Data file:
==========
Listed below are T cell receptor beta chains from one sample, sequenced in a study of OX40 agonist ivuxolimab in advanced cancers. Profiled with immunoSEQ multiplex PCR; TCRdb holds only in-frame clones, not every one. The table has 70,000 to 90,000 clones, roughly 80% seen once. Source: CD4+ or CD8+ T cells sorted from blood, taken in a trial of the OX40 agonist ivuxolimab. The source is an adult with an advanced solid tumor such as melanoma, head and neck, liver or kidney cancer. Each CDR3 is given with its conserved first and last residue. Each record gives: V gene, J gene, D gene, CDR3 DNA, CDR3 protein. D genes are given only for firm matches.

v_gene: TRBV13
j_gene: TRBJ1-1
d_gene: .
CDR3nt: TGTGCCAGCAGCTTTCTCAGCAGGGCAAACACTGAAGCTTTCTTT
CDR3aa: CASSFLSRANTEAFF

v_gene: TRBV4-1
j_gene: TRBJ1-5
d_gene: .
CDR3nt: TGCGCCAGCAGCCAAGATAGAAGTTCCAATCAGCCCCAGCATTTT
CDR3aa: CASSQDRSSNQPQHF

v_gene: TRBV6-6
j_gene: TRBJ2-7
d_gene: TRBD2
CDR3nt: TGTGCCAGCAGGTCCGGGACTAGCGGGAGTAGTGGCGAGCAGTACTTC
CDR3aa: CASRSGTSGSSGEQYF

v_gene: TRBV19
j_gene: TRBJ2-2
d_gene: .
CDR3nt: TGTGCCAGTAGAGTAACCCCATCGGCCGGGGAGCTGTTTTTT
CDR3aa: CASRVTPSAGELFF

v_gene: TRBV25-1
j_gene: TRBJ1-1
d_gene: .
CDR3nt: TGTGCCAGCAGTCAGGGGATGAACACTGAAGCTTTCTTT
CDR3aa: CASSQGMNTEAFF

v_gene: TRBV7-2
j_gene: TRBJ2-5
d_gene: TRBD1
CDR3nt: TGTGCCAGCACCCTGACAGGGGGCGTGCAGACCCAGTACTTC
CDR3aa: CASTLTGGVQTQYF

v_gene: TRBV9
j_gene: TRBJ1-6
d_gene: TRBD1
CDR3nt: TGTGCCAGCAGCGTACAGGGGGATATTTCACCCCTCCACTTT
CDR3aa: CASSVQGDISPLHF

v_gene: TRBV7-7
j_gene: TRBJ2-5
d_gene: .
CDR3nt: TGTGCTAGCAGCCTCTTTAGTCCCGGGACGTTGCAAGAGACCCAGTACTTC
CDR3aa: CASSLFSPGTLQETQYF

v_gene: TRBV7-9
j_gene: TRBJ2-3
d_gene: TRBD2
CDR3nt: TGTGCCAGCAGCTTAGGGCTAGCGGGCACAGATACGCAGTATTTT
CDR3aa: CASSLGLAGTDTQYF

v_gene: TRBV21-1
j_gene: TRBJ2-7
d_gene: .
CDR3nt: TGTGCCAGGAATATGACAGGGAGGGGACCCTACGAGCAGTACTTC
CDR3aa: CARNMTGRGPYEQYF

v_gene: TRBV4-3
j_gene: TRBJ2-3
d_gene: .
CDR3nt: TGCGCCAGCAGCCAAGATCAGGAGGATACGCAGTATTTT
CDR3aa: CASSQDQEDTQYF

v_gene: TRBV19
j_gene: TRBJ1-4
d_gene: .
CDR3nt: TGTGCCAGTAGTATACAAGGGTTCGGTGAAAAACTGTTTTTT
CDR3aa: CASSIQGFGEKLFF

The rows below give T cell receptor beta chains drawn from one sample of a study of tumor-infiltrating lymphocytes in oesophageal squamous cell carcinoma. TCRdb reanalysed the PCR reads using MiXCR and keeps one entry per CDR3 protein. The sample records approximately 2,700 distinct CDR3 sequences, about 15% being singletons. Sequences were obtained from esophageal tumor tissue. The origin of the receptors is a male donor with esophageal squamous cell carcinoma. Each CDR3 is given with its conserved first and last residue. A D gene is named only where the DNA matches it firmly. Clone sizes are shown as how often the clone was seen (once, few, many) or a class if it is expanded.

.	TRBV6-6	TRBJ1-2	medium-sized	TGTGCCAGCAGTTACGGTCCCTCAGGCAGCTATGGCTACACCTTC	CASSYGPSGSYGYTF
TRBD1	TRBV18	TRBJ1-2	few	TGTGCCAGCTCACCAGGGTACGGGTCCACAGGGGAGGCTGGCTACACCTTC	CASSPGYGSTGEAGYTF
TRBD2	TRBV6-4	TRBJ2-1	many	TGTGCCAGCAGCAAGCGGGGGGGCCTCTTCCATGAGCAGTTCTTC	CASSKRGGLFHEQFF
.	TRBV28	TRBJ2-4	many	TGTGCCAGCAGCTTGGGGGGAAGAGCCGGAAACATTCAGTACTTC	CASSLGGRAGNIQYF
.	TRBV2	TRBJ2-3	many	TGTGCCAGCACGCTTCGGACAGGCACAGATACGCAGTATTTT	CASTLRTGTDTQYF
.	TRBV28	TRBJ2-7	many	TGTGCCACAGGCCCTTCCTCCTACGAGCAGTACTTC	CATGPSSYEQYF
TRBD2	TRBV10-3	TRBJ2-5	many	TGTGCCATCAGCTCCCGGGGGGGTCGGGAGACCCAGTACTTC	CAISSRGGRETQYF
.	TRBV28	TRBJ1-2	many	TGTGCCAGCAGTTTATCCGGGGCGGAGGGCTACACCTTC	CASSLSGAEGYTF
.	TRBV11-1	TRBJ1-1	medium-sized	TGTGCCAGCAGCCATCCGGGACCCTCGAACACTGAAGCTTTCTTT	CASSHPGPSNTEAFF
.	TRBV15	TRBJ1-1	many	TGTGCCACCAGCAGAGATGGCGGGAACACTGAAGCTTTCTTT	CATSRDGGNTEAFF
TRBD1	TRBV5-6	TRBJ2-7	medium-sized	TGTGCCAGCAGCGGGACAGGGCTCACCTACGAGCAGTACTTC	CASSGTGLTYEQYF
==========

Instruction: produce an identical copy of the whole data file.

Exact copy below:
Listed below are T cell receptor beta chains from one sample, sequenced in a study of OX40 agonist ivuxolimab in advanced cancers. Profiled with immunoSEQ multiplex PCR; TCRdb holds only in-frame clones, not every one. The table has 70,000 to 90,000 clones, roughly 80% seen once. Source: CD4+ or CD8+ T cells sorted from blood, taken in a trial of the OX40 agonist ivuxolimab. The source is an adult with an advanced solid tumor such as melanoma, head and neck, liver or kidney cancer. Each CDR3 is given with its conserved first and last residue. Each record gives: V gene, J gene, D gene, CDR3 DNA, CDR3 protein. D genes are given only for firm matches.

v_gene: TRBV13
j_gene: TRBJ1-1
d_gene: .
CDR3nt: TGTGCCAGCAGCTTTCTCAGCAGGGCAAACACTGAAGCTTTCTTT
CDR3aa: CASSFLSRANTEAFF

v_gene: TRBV4-1
j_gene: TRBJ1-5
d_gene: .
CDR3nt: TGCGCCAGCAGCCAAGATAGAAGTTCCAATCAGCCCCAGCATTTT
CDR3aa: CASSQDRSSNQPQHF

v_gene: TRBV6-6
j_gene: TRBJ2-7
d_gene: TRBD2
CDR3nt: TGTGCCAGCAGGTCCGGGACTAGCGGGAGTAGTGGCGAGCAGTACTTC
CDR3aa: CASRSGTSGSSGEQYF

v_gene: TRBV19
j_gene: TRBJ2-2
d_gene: .
CDR3nt: TGTGCCAGTAGAGTAACCCCATCGGCCGGGGAGCTGTTTTTT
CDR3aa: CASRVTPSAGELFF

v_gene: TRBV25-1
j_gene: TRBJ1-1
d_gene: .
CDR3nt: TGTGCCAGCAGTCAGGGGATGAACACTGAAGCTTTCTTT
CDR3aa: CASSQGMNTEAFF

v_gene: TRBV7-2
j_gene: TRBJ2-5
d_gene: TRBD1
CDR3nt: TGTGCCAGCACCCTGACAGGGGGCGTGCAGACCCAGTACTTC
CDR3aa: CASTLTGGVQTQYF

v_gene: TRBV9
j_gene: TRBJ1-6
d_gene: TRBD1
CDR3nt: TGTGCCAGCAGCGTACAGGGGGATATTTCACCCCTCCACTTT
CDR3aa: CASSVQGDISPLHF

v_gene: TRBV7-7
j_gene: TRBJ2-5
d_gene: .
CDR3nt: TGTGCTAGCAGCCTCTTTAGTCCCGGGACGTTGCAAGAGACCCAGTACTTC
CDR3aa: CASSLFSPGTLQETQYF

v_gene: TRBV7-9
j_gene: TRBJ2-3
d_gene: TRBD2
CDR3nt: TGTGCCAGCAGCTTAGGGCTAGCGGGCACAGATACGCAGTATTTT
CDR3aa: CASSLGLAGTDTQYF

v_gene: TRBV21-1
j_gene: TRBJ2-7
d_gene: .
CDR3nt: TGTGCCAGGAATATGACAGGGAGGGGACCCTACGAGCAGTACTTC
CDR3aa: CARNMTGRGPYEQYF

v_gene: TRBV4-3
j_gene: TRBJ2-3
d_gene: .
CDR3nt: TGCGCCAGCAGCCAAGATCAGGAGGATACGCAGTATTTT
CDR3aa: CASSQDQEDTQYF

v_gene: TRBV19
j_gene: TRBJ1-4
d_gene: .
CDR3nt: TGTGCCAGTAGTATACAAGGGTTCGGTGAAAAACTGTTTTTT
CDR3aa: CASSIQGFGEKLFF

The rows below give T cell receptor beta chains drawn from one sample of a study of tumor-infiltrating lymphocytes in oesophageal squamous cell carcinoma. TCRdb reanalysed the PCR reads using MiXCR and keeps one entry per CDR3 protein. The sample records approximately 2,700 distinct CDR3 sequences, about 15% being singletons. Sequences were obtained from esophageal tumor tissue. The origin of the receptors is a male donor with esophageal squamous cell carcinoma. Each CDR3 is given with its conserved first and last residue. A D gene is named only where the DNA matches it firmly. Clone sizes are shown as how often the clone was seen (once, few, many) or a class if it is expanded.

.	TRBV6-6	TRBJ1-2	medium-sized	TGTGCCAGCAGTTACGGTCCCTCAGGCAGCTATGGCTACACCTTC	CASSYGPSGSYGYTF
TRBD1	TRBV18	TRBJ1-2	few	TGTGCCAGCTCACCAGGGTACGGGTCCACAGGGGAGGCTGGCTACACCTTC	CASSPGYGSTGEAGYTF
TRBD2	TRBV6-4	TRBJ2-1	many	TGTGCCAGCAGCAAGCGGGGGGGCCTCTTCCATGAGCAGTTCTTC	CASSKRGGLFHEQFF
.	TRBV28	TRBJ2-4	many	TGTGCCAGCAGCTTGGGGGGAAGAGCCGGAAACATTCAGTACTTC	CASSLGGRAGNIQYF
.	TRBV2	TRBJ2-3	many	TGTGCCAGCACGCTTCGGACAGGCACAGATACGCAGTATTTT	CASTLRTGTDTQYF
.	TRBV28	TRBJ2-7	many	TGTGCCACAGGCCCTTCCTCCTACGAGCAGTACTTC	CATGPSSYEQYF
TRBD2	TRBV10-3	TRBJ2-5	many	TGTGCCATCAGCTCCCGGGGGGGTCGGGAGACCCAGTACTTC	CAISSRGGRETQYF
.	TRBV28	TRBJ1-2	many	TGTGCCAGCAGTTTATCCGGGGCGGAGGGCTACACCTTC	CASSLSGAEGYTF
.	TRBV11-1	TRBJ1-1	medium-sized	TGTGCCAGCAGCCATCCGGGACCCTCGAACACTGAAGCTTTCTTT	CASSHPGPSNTEAFF
.	TRBV15	TRBJ1-1	many	TGTGCCACCAGCAGAGATGGCGGGAACACTGAAGCTTTCTTT	CATSRDGGNTEAFF
TRBD1	TRBV5-6	TRBJ2-7	medium-sized	TGTGCCAGCAGCGGGACAGGGCTCACCTACGAGCAGTACTTC	CASSGTGLTYEQYF